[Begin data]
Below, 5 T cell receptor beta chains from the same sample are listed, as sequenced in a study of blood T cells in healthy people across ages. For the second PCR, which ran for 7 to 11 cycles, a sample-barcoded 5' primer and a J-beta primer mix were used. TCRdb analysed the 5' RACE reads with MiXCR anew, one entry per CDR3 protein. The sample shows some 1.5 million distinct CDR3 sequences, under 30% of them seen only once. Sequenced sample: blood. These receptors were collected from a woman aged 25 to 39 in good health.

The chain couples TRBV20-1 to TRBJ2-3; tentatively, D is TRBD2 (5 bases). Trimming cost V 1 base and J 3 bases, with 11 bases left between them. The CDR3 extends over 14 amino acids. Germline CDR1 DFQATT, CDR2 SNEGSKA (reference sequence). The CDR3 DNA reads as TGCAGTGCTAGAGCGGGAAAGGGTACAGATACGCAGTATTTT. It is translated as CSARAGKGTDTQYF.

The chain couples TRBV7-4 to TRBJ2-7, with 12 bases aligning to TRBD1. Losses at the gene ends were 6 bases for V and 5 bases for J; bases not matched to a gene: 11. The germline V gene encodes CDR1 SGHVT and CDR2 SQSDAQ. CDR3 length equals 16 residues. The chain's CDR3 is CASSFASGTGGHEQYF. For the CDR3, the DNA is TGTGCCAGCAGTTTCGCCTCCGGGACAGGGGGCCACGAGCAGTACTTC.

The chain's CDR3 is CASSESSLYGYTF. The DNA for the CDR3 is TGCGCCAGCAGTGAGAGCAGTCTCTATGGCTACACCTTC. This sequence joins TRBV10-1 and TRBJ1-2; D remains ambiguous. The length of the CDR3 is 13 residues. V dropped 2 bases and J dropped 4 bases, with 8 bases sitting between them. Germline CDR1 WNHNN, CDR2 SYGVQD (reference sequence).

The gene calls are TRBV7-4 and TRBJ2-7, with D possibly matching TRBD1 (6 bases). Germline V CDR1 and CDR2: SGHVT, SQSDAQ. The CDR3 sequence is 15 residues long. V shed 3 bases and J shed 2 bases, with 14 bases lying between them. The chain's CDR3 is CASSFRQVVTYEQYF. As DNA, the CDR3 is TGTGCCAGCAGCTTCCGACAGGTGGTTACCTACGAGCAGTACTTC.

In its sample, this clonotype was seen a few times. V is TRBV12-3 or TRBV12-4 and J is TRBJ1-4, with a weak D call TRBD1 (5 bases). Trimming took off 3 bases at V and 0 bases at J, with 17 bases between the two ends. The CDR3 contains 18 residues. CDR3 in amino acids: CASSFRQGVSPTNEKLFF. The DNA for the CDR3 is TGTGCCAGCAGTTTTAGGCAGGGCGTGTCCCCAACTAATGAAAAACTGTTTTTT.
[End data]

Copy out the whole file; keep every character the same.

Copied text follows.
Below, 5 T cell receptor beta chains from the same sample are listed, as sequenced in a study of blood T cells in healthy people across ages. For the second PCR, which ran for 7 to 11 cycles, a sample-barcoded 5' primer and a J-beta primer mix were used. TCRdb analysed the 5' RACE reads with MiXCR anew, one entry per CDR3 protein. The sample shows some 1.5 million distinct CDR3 sequences, under 30% of them seen only once. Sequenced sample: blood. These receptors were collected from a woman aged 25 to 39 in good health.

The chain couples TRBV20-1 to TRBJ2-3; tentatively, D is TRBD2 (5 bases). Trimming cost V 1 base and J 3 bases, with 11 bases left between them. The CDR3 extends over 14 amino acids. Germline CDR1 DFQATT, CDR2 SNEGSKA (reference sequence). The CDR3 DNA reads as TGCAGTGCTAGAGCGGGAAAGGGTACAGATACGCAGTATTTT. It is translated as CSARAGKGTDTQYF.

The chain couples TRBV7-4 to TRBJ2-7, with 12 bases aligning to TRBD1. Losses at the gene ends were 6 bases for V and 5 bases for J; bases not matched to a gene: 11. The germline V gene encodes CDR1 SGHVT and CDR2 SQSDAQ. CDR3 length equals 16 residues. The chain's CDR3 is CASSFASGTGGHEQYF. For the CDR3, the DNA is TGTGCCAGCAGTTTCGCCTCCGGGACAGGGGGCCACGAGCAGTACTTC.

The chain's CDR3 is CASSESSLYGYTF. The DNA for the CDR3 is TGCGCCAGCAGTGAGAGCAGTCTCTATGGCTACACCTTC. This sequence joins TRBV10-1 and TRBJ1-2; D remains ambiguous. The length of the CDR3 is 13 residues. V dropped 2 bases and J dropped 4 bases, with 8 bases sitting between them. Germline CDR1 WNHNN, CDR2 SYGVQD (reference sequence).

The gene calls are TRBV7-4 and TRBJ2-7, with D possibly matching TRBD1 (6 bases). Germline V CDR1 and CDR2: SGHVT, SQSDAQ. The CDR3 sequence is 15 residues long. V shed 3 bases and J shed 2 bases, with 14 bases lying between them. The chain's CDR3 is CASSFRQVVTYEQYF. As DNA, the CDR3 is TGTGCCAGCAGCTTCCGACAGGTGGTTACCTACGAGCAGTACTTC.

In its sample, this clonotype was seen a few times. V is TRBV12-3 or TRBV12-4 and J is TRBJ1-4, with a weak D call TRBD1 (5 bases). Trimming took off 3 bases at V and 0 bases at J, with 17 bases between the two ends. The CDR3 contains 18 residues. CDR3 in amino acids: CASSFRQGVSPTNEKLFF. The DNA for the CDR3 is TGTGCCAGCAGTTTTAGGCAGGGCGTGTCCCCAACTAATGAAAAACTGTTTTTT.